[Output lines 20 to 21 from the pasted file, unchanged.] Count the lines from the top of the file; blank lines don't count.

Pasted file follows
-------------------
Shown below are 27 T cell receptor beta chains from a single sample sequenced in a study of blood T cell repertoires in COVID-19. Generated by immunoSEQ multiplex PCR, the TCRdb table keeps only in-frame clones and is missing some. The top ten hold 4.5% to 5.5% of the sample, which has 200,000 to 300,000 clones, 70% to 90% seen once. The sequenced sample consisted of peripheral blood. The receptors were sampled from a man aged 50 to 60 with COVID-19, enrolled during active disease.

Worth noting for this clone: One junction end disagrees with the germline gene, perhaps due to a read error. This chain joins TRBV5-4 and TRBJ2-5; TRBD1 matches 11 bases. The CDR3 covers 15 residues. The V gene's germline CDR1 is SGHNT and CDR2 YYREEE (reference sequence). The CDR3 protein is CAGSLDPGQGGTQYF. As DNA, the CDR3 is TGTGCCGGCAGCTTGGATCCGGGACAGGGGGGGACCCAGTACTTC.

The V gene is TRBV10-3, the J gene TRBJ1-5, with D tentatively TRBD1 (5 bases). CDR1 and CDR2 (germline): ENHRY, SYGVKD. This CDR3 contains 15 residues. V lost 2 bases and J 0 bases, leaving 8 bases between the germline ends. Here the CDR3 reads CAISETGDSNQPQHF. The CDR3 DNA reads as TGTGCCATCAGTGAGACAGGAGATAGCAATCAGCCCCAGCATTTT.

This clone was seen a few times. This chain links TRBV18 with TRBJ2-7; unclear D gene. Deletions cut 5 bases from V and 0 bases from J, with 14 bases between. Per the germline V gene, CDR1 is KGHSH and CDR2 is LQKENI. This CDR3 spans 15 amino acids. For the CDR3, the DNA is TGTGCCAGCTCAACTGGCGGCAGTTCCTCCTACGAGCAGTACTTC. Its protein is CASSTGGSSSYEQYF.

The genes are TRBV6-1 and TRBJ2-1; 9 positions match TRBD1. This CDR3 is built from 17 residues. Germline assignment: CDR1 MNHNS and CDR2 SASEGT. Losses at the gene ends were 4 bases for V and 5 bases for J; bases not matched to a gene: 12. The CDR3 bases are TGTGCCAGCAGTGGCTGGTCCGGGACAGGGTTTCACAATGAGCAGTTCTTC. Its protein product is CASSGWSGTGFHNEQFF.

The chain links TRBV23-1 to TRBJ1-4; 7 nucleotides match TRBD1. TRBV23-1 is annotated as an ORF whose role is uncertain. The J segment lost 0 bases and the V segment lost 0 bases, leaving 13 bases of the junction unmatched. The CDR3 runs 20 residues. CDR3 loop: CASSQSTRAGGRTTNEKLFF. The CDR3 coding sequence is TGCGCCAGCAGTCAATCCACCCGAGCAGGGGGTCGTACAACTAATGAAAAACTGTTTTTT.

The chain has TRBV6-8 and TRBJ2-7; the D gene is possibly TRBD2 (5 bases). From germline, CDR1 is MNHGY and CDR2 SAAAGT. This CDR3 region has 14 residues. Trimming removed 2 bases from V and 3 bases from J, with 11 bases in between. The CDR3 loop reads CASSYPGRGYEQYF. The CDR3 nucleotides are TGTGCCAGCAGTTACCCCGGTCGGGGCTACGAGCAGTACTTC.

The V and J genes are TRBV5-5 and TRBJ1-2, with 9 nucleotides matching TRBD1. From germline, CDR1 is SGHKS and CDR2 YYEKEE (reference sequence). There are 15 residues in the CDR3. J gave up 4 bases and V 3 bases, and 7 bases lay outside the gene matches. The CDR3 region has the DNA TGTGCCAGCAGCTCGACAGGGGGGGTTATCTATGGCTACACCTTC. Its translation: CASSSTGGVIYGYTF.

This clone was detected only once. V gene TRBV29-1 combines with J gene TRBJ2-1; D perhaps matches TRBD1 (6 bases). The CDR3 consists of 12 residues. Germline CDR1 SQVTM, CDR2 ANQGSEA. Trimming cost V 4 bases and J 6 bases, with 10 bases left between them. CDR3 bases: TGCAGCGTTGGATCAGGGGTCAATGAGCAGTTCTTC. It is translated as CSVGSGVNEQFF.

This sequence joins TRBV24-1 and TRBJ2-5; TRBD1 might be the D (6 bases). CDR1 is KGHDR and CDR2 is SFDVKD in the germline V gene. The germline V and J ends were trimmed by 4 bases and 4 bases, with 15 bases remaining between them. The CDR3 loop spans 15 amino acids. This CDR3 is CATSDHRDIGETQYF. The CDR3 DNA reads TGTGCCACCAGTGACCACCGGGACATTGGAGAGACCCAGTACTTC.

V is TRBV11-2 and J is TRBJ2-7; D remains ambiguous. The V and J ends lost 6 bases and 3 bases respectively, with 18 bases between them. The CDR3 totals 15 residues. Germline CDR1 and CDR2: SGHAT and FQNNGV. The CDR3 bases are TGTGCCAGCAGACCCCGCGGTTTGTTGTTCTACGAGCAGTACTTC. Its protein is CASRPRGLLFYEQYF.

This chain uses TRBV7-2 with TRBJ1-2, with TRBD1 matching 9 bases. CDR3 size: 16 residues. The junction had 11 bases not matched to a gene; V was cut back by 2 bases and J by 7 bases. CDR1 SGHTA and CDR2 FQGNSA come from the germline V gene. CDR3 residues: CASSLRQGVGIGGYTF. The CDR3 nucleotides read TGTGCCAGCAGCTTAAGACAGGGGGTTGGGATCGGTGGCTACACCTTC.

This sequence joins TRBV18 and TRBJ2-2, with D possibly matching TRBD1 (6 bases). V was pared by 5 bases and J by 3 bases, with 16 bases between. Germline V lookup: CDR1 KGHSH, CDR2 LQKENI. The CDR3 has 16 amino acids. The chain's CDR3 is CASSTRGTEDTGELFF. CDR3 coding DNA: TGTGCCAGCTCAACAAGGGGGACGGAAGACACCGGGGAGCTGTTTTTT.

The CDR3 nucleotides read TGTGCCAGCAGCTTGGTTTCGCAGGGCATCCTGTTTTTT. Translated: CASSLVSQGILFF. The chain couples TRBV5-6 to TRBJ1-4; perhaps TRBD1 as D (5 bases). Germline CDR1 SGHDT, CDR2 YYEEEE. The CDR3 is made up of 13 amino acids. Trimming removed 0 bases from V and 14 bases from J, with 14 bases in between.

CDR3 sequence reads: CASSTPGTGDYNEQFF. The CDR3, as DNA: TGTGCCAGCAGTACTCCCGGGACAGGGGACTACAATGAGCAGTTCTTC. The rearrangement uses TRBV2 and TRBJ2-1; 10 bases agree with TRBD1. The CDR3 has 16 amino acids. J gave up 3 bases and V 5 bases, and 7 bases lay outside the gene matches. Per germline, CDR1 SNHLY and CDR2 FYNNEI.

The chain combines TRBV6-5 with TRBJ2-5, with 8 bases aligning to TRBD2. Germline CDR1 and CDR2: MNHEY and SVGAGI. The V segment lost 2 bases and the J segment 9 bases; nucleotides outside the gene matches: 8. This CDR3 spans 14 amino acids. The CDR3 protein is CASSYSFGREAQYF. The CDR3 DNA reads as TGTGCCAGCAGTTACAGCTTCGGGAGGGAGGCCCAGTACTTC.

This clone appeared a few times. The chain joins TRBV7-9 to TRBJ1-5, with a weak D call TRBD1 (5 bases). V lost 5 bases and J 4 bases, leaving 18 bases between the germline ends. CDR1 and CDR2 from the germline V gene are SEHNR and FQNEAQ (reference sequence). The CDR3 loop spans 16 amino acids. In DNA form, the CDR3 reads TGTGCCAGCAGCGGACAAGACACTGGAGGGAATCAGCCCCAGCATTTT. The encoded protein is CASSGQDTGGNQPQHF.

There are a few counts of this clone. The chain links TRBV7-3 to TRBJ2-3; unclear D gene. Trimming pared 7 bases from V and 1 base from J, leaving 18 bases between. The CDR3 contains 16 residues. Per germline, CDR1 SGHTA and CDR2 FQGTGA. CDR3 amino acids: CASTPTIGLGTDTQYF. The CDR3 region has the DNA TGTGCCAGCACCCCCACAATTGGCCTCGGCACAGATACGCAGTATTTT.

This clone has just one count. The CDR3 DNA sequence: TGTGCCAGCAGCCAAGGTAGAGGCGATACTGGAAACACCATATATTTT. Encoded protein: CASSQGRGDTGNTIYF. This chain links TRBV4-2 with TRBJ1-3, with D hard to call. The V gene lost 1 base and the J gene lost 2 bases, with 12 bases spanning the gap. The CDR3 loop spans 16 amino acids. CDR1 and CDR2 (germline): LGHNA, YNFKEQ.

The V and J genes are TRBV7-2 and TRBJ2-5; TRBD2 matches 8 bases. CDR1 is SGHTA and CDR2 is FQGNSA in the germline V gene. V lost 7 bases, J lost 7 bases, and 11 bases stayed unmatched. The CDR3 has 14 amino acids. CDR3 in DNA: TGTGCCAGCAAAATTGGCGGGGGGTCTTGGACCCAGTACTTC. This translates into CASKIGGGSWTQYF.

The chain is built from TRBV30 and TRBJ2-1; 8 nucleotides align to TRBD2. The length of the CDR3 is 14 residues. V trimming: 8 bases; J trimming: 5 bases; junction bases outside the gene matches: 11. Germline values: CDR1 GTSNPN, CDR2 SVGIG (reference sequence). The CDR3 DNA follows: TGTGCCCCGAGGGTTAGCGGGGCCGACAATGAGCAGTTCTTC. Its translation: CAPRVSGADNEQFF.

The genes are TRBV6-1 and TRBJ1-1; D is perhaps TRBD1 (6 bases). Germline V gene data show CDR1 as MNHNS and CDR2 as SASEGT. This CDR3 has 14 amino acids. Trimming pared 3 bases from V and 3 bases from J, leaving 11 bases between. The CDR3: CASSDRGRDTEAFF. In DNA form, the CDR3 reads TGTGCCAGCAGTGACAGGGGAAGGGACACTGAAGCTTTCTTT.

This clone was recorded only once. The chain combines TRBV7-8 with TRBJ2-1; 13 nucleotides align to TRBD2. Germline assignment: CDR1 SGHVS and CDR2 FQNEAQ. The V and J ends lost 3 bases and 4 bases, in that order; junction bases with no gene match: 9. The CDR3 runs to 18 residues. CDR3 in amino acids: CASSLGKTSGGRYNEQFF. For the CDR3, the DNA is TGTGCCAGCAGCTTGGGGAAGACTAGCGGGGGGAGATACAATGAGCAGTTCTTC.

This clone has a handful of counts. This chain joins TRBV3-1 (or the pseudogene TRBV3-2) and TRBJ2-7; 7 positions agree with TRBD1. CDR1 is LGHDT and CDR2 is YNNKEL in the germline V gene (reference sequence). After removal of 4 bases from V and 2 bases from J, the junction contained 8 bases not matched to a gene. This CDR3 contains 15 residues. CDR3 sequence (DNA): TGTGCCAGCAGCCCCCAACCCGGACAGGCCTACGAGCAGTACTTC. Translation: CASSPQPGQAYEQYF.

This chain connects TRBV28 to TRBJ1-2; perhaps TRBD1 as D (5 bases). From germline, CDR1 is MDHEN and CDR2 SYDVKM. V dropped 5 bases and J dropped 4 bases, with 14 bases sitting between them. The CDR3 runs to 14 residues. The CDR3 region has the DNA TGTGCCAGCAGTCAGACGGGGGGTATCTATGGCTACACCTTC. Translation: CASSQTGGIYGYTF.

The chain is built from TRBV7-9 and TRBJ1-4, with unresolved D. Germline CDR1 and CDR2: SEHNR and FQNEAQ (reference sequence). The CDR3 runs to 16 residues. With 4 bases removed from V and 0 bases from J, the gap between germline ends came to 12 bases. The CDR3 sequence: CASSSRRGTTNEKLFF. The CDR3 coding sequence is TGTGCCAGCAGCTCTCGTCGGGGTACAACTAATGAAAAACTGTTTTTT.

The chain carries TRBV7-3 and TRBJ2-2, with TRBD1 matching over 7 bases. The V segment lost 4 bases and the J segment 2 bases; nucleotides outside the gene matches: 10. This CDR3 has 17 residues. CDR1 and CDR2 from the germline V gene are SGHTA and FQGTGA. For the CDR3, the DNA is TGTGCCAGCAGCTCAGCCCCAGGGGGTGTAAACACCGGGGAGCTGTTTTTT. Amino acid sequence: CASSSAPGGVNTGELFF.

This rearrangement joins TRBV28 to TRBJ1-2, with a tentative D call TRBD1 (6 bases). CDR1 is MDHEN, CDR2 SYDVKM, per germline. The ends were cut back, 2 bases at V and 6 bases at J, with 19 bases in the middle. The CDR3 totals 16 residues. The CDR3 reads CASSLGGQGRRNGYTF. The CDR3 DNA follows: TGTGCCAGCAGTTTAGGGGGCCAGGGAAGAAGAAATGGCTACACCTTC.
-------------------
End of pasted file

The V and J genes are TRBV7-2 and TRBJ2-5; TRBD2 matches 8 bases. CDR1 is SGHTA and CDR2 is FQGNSA in the germline V gene. V lost 7 bases, J lost 7 bases, and 11 bases stayed unmatched. The CDR3 has 14 amino acids. CDR3 in DNA: TGTGCCAGCAAAATTGGCGGGGGGTCTTGGACCCAGTACTTC. This translates into CASKIGGGSWTQYF.

The chain is built from TRBV30 and TRBJ2-1; 8 nucleotides align to TRBD2. The length of the CDR3 is 14 residues. V trimming: 8 bases; J trimming: 5 bases; junction bases outside the gene matches: 11. Germline values: CDR1 GTSNPN, CDR2 SVGIG (reference sequence). The CDR3 DNA follows: TGTGCCCCGAGGGTTAGCGGGGCCGACAATGAGCAGTTCTTC. Its translation: CAPRVSGADNEQFF.